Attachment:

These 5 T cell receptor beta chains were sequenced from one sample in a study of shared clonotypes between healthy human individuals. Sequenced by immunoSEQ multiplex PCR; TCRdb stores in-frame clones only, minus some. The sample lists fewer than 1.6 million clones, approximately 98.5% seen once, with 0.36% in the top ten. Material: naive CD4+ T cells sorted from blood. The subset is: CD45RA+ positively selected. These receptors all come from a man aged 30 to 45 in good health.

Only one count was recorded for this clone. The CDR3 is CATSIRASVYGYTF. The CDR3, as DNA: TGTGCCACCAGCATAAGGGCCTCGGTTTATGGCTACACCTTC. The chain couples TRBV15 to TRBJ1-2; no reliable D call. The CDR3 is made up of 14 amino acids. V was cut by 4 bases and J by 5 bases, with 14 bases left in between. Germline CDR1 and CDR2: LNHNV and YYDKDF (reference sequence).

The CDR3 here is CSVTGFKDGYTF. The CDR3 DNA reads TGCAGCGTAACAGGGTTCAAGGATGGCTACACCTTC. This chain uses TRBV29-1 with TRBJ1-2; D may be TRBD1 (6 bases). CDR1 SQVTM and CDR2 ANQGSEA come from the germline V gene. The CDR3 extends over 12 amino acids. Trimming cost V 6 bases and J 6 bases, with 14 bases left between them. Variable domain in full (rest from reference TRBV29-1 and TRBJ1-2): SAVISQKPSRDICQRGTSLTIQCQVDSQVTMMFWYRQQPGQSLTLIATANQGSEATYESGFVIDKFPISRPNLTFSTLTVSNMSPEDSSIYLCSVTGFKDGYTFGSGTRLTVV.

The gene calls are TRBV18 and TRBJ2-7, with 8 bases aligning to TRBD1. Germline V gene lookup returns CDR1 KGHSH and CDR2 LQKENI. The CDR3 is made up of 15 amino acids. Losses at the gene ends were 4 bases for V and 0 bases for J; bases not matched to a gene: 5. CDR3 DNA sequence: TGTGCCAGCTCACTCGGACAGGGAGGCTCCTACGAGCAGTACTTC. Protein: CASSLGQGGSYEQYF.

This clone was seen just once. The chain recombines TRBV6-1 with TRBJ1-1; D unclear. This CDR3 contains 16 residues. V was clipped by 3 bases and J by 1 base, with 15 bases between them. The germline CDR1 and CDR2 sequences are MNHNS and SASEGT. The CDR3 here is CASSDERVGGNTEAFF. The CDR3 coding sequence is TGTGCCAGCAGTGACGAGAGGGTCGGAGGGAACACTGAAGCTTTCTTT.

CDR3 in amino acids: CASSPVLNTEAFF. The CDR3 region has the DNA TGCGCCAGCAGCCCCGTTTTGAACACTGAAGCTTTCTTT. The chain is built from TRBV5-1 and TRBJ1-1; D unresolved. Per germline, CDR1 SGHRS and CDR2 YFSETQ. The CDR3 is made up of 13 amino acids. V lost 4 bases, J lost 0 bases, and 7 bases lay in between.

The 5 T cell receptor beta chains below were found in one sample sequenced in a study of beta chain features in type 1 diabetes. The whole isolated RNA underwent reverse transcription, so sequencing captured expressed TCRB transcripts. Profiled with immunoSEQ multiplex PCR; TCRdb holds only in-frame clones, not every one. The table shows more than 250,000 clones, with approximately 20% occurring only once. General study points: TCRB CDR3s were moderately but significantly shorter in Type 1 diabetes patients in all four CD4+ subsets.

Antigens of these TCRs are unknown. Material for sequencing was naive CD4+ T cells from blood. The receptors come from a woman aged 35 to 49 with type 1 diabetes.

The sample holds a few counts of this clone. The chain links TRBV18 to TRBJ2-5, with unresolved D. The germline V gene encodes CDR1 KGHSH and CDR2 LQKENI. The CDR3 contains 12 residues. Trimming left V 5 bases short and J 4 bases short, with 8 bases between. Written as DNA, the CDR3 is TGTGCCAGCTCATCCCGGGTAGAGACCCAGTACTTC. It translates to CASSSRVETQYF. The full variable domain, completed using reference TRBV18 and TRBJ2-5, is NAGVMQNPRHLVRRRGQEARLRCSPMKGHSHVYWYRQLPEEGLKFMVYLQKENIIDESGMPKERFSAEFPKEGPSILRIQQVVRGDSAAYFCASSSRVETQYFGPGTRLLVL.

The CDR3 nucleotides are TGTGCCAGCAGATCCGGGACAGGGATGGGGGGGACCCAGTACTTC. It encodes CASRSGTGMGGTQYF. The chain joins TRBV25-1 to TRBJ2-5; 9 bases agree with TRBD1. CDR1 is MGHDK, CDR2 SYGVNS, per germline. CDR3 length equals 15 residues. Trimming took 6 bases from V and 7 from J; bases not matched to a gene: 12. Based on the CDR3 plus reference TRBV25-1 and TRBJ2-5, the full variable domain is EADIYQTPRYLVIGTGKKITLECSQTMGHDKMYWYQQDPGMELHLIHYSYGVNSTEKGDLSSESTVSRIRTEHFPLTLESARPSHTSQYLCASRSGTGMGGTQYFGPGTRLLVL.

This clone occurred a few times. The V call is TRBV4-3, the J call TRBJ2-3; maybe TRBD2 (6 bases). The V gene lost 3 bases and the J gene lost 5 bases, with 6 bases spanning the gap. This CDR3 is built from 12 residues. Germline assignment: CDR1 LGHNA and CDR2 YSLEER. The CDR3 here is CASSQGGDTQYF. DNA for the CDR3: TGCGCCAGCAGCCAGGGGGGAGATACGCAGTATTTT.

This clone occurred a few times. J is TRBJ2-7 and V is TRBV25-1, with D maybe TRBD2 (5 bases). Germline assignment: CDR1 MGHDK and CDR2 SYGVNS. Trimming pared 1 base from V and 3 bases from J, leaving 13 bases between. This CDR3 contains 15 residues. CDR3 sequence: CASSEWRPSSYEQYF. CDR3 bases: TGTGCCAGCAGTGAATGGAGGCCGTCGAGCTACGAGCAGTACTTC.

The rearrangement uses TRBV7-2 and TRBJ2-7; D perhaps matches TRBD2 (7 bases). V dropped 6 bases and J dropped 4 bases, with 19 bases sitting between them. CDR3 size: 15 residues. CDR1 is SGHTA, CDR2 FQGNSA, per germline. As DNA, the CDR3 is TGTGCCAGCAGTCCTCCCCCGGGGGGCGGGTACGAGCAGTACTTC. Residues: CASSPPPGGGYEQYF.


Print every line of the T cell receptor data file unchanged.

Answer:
These 5 T cell receptor beta chains were sequenced from one sample in a study of shared clonotypes between healthy human individuals. Sequenced by immunoSEQ multiplex PCR; TCRdb stores in-frame clones only, minus some. The sample lists fewer than 1.6 million clones, approximately 98.5% seen once, with 0.36% in the top ten. Material: naive CD4+ T cells sorted from blood. The subset is: CD45RA+ positively selected. These receptors all come from a man aged 30 to 45 in good health.

Only one count was recorded for this clone. The CDR3 is CATSIRASVYGYTF. The CDR3, as DNA: TGTGCCACCAGCATAAGGGCCTCGGTTTATGGCTACACCTTC. The chain couples TRBV15 to TRBJ1-2; no reliable D call. The CDR3 is made up of 14 amino acids. V was cut by 4 bases and J by 5 bases, with 14 bases left in between. Germline CDR1 and CDR2: LNHNV and YYDKDF (reference sequence).

The CDR3 here is CSVTGFKDGYTF. The CDR3 DNA reads TGCAGCGTAACAGGGTTCAAGGATGGCTACACCTTC. This chain uses TRBV29-1 with TRBJ1-2; D may be TRBD1 (6 bases). CDR1 SQVTM and CDR2 ANQGSEA come from the germline V gene. The CDR3 extends over 12 amino acids. Trimming cost V 6 bases and J 6 bases, with 14 bases left between them. Variable domain in full (rest from reference TRBV29-1 and TRBJ1-2): SAVISQKPSRDICQRGTSLTIQCQVDSQVTMMFWYRQQPGQSLTLIATANQGSEATYESGFVIDKFPISRPNLTFSTLTVSNMSPEDSSIYLCSVTGFKDGYTFGSGTRLTVV.

The gene calls are TRBV18 and TRBJ2-7, with 8 bases aligning to TRBD1. Germline V gene lookup returns CDR1 KGHSH and CDR2 LQKENI. The CDR3 is made up of 15 amino acids. Losses at the gene ends were 4 bases for V and 0 bases for J; bases not matched to a gene: 5. CDR3 DNA sequence: TGTGCCAGCTCACTCGGACAGGGAGGCTCCTACGAGCAGTACTTC. Protein: CASSLGQGGSYEQYF.

This clone was seen just once. The chain recombines TRBV6-1 with TRBJ1-1; D unclear. This CDR3 contains 16 residues. V was clipped by 3 bases and J by 1 base, with 15 bases between them. The germline CDR1 and CDR2 sequences are MNHNS and SASEGT. The CDR3 here is CASSDERVGGNTEAFF. The CDR3 coding sequence is TGTGCCAGCAGTGACGAGAGGGTCGGAGGGAACACTGAAGCTTTCTTT.

CDR3 in amino acids: CASSPVLNTEAFF. The CDR3 region has the DNA TGCGCCAGCAGCCCCGTTTTGAACACTGAAGCTTTCTTT. The chain is built from TRBV5-1 and TRBJ1-1; D unresolved. Per germline, CDR1 SGHRS and CDR2 YFSETQ. The CDR3 is made up of 13 amino acids. V lost 4 bases, J lost 0 bases, and 7 bases lay in between.

The 5 T cell receptor beta chains below were found in one sample sequenced in a study of beta chain features in type 1 diabetes. The whole isolated RNA underwent reverse transcription, so sequencing captured expressed TCRB transcripts. Profiled with immunoSEQ multiplex PCR; TCRdb holds only in-frame clones, not every one. The table shows more than 250,000 clones, with approximately 20% occurring only once. General study points: TCRB CDR3s were moderately but significantly shorter in Type 1 diabetes patients in all four CD4+ subsets.

Antigens of these TCRs are unknown. Material for sequencing was naive CD4+ T cells from blood. The receptors come from a woman aged 35 to 49 with type 1 diabetes.

The sample holds a few counts of this clone. The chain links TRBV18 to TRBJ2-5, with unresolved D. The germline V gene encodes CDR1 KGHSH and CDR2 LQKENI. The CDR3 contains 12 residues. Trimming left V 5 bases short and J 4 bases short, with 8 bases between. Written as DNA, the CDR3 is TGTGCCAGCTCATCCCGGGTAGAGACCCAGTACTTC. It translates to CASSSRVETQYF. The full variable domain, completed using reference TRBV18 and TRBJ2-5, is NAGVMQNPRHLVRRRGQEARLRCSPMKGHSHVYWYRQLPEEGLKFMVYLQKENIIDESGMPKERFSAEFPKEGPSILRIQQVVRGDSAAYFCASSSRVETQYFGPGTRLLVL.

The CDR3 nucleotides are TGTGCCAGCAGATCCGGGACAGGGATGGGGGGGACCCAGTACTTC. It encodes CASRSGTGMGGTQYF. The chain joins TRBV25-1 to TRBJ2-5; 9 bases agree with TRBD1. CDR1 is MGHDK, CDR2 SYGVNS, per germline. CDR3 length equals 15 residues. Trimming took 6 bases from V and 7 from J; bases not matched to a gene: 12. Based on the CDR3 plus reference TRBV25-1 and TRBJ2-5, the full variable domain is EADIYQTPRYLVIGTGKKITLECSQTMGHDKMYWYQQDPGMELHLIHYSYGVNSTEKGDLSSESTVSRIRTEHFPLTLESARPSHTSQYLCASRSGTGMGGTQYFGPGTRLLVL.

This clone occurred a few times. The V call is TRBV4-3, the J call TRBJ2-3; maybe TRBD2 (6 bases). The V gene lost 3 bases and the J gene lost 5 bases, with 6 bases spanning the gap. This CDR3 is built from 12 residues. Germline assignment: CDR1 LGHNA and CDR2 YSLEER. The CDR3 here is CASSQGGDTQYF. DNA for the CDR3: TGCGCCAGCAGCCAGGGGGGAGATACGCAGTATTTT.

This clone occurred a few times. J is TRBJ2-7 and V is TRBV25-1, with D maybe TRBD2 (5 bases). Germline assignment: CDR1 MGHDK and CDR2 SYGVNS. Trimming pared 1 base from V and 3 bases from J, leaving 13 bases between. This CDR3 contains 15 residues. CDR3 sequence: CASSEWRPSSYEQYF. CDR3 bases: TGTGCCAGCAGTGAATGGAGGCCGTCGAGCTACGAGCAGTACTTC.

The rearrangement uses TRBV7-2 and TRBJ2-7; D perhaps matches TRBD2 (7 bases). V dropped 6 bases and J dropped 4 bases, with 19 bases sitting between them. CDR3 size: 15 residues. CDR1 is SGHTA, CDR2 FQGNSA, per germline. As DNA, the CDR3 is TGTGCCAGCAGTCCTCCCCCGGGGGGCGGGTACGAGCAGTACTTC. Residues: CASSPPPGGGYEQYF.